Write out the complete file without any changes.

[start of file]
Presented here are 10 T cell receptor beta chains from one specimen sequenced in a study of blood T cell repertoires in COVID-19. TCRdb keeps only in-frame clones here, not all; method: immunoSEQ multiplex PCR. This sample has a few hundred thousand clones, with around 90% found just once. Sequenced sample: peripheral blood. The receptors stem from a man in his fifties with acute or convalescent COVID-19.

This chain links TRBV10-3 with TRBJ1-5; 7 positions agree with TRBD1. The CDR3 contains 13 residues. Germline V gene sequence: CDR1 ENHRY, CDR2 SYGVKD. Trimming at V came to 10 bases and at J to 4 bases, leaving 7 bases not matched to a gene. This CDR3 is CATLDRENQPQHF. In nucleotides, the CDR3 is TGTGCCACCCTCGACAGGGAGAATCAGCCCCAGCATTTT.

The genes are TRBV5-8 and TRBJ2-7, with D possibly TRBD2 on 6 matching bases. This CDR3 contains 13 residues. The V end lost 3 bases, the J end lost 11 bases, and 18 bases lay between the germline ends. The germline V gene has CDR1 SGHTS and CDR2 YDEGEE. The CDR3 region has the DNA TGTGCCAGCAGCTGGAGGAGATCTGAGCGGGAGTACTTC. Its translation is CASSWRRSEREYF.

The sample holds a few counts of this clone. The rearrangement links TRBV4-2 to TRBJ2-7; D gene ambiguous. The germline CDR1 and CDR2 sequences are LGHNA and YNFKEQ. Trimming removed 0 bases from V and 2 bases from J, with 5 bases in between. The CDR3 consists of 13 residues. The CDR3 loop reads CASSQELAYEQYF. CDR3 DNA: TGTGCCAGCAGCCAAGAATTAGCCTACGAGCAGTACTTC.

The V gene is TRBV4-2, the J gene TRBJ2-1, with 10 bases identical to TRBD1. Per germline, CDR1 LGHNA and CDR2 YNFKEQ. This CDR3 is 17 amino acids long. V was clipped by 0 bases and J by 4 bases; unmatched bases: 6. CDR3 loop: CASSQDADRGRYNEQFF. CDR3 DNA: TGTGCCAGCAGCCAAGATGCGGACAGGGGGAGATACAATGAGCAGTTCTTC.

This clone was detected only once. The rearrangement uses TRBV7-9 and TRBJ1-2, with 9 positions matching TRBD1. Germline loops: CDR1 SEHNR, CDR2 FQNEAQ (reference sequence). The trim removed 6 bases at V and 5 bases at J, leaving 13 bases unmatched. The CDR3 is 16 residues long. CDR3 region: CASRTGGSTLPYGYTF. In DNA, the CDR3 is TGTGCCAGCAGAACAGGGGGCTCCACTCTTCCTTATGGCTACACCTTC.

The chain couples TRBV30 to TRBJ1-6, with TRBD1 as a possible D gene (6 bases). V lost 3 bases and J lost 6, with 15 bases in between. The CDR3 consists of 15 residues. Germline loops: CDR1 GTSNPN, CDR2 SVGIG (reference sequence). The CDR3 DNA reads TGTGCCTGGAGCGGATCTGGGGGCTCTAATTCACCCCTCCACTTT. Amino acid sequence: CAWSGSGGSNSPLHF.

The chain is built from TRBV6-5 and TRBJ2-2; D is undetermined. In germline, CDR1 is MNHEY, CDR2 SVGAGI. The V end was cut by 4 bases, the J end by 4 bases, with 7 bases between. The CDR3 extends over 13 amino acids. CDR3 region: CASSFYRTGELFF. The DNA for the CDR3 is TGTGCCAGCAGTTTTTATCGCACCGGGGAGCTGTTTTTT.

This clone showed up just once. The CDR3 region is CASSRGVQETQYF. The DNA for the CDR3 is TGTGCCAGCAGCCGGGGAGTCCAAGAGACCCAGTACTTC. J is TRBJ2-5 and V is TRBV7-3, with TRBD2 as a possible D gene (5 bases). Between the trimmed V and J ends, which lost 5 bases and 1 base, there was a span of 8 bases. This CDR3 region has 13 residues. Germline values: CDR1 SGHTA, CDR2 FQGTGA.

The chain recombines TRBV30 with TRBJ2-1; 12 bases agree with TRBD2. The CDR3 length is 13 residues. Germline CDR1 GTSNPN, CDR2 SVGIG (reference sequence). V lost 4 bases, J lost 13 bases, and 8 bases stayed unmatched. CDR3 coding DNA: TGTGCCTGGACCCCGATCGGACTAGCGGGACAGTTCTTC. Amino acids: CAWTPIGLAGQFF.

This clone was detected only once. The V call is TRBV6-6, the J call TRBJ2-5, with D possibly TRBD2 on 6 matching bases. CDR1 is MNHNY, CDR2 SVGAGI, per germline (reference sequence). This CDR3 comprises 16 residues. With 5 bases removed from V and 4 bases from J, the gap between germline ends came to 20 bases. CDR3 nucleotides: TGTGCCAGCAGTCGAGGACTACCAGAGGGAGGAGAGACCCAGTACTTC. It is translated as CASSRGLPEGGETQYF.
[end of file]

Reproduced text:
Presented here are 10 T cell receptor beta chains from one specimen sequenced in a study of blood T cell repertoires in COVID-19. TCRdb keeps only in-frame clones here, not all; method: immunoSEQ multiplex PCR. This sample has a few hundred thousand clones, with around 90% found just once. Sequenced sample: peripheral blood. The receptors stem from a man in his fifties with acute or convalescent COVID-19.

This chain links TRBV10-3 with TRBJ1-5; 7 positions agree with TRBD1. The CDR3 contains 13 residues. Germline V gene sequence: CDR1 ENHRY, CDR2 SYGVKD. Trimming at V came to 10 bases and at J to 4 bases, leaving 7 bases not matched to a gene. This CDR3 is CATLDRENQPQHF. In nucleotides, the CDR3 is TGTGCCACCCTCGACAGGGAGAATCAGCCCCAGCATTTT.

The genes are TRBV5-8 and TRBJ2-7, with D possibly TRBD2 on 6 matching bases. This CDR3 contains 13 residues. The V end lost 3 bases, the J end lost 11 bases, and 18 bases lay between the germline ends. The germline V gene has CDR1 SGHTS and CDR2 YDEGEE. The CDR3 region has the DNA TGTGCCAGCAGCTGGAGGAGATCTGAGCGGGAGTACTTC. Its translation is CASSWRRSEREYF.

The sample holds a few counts of this clone. The rearrangement links TRBV4-2 to TRBJ2-7; D gene ambiguous. The germline CDR1 and CDR2 sequences are LGHNA and YNFKEQ. Trimming removed 0 bases from V and 2 bases from J, with 5 bases in between. The CDR3 consists of 13 residues. The CDR3 loop reads CASSQELAYEQYF. CDR3 DNA: TGTGCCAGCAGCCAAGAATTAGCCTACGAGCAGTACTTC.

The V gene is TRBV4-2, the J gene TRBJ2-1, with 10 bases identical to TRBD1. Per germline, CDR1 LGHNA and CDR2 YNFKEQ. This CDR3 is 17 amino acids long. V was clipped by 0 bases and J by 4 bases; unmatched bases: 6. CDR3 loop: CASSQDADRGRYNEQFF. CDR3 DNA: TGTGCCAGCAGCCAAGATGCGGACAGGGGGAGATACAATGAGCAGTTCTTC.

This clone was detected only once. The rearrangement uses TRBV7-9 and TRBJ1-2, with 9 positions matching TRBD1. Germline loops: CDR1 SEHNR, CDR2 FQNEAQ (reference sequence). The trim removed 6 bases at V and 5 bases at J, leaving 13 bases unmatched. The CDR3 is 16 residues long. CDR3 region: CASRTGGSTLPYGYTF. In DNA, the CDR3 is TGTGCCAGCAGAACAGGGGGCTCCACTCTTCCTTATGGCTACACCTTC.

The chain couples TRBV30 to TRBJ1-6, with TRBD1 as a possible D gene (6 bases). V lost 3 bases and J lost 6, with 15 bases in between. The CDR3 consists of 15 residues. Germline loops: CDR1 GTSNPN, CDR2 SVGIG (reference sequence). The CDR3 DNA reads TGTGCCTGGAGCGGATCTGGGGGCTCTAATTCACCCCTCCACTTT. Amino acid sequence: CAWSGSGGSNSPLHF.

The chain is built from TRBV6-5 and TRBJ2-2; D is undetermined. In germline, CDR1 is MNHEY, CDR2 SVGAGI. The V end was cut by 4 bases, the J end by 4 bases, with 7 bases between. The CDR3 extends over 13 amino acids. CDR3 region: CASSFYRTGELFF. The DNA for the CDR3 is TGTGCCAGCAGTTTTTATCGCACCGGGGAGCTGTTTTTT.

This clone showed up just once. The CDR3 region is CASSRGVQETQYF. The DNA for the CDR3 is TGTGCCAGCAGCCGGGGAGTCCAAGAGACCCAGTACTTC. J is TRBJ2-5 and V is TRBV7-3, with TRBD2 as a possible D gene (5 bases). Between the trimmed V and J ends, which lost 5 bases and 1 base, there was a span of 8 bases. This CDR3 region has 13 residues. Germline values: CDR1 SGHTA, CDR2 FQGTGA.

The chain recombines TRBV30 with TRBJ2-1; 12 bases agree with TRBD2. The CDR3 length is 13 residues. Germline CDR1 GTSNPN, CDR2 SVGIG (reference sequence). V lost 4 bases, J lost 13 bases, and 8 bases stayed unmatched. CDR3 coding DNA: TGTGCCTGGACCCCGATCGGACTAGCGGGACAGTTCTTC. Amino acids: CAWTPIGLAGQFF.

This clone was detected only once. The V call is TRBV6-6, the J call TRBJ2-5, with D possibly TRBD2 on 6 matching bases. CDR1 is MNHNY, CDR2 SVGAGI, per germline (reference sequence). This CDR3 comprises 16 residues. With 5 bases removed from V and 4 bases from J, the gap between germline ends came to 20 bases. CDR3 nucleotides: TGTGCCAGCAGTCGAGGACTACCAGAGGGAGGAGAGACCCAGTACTTC. It is translated as CASSRGLPEGGETQYF.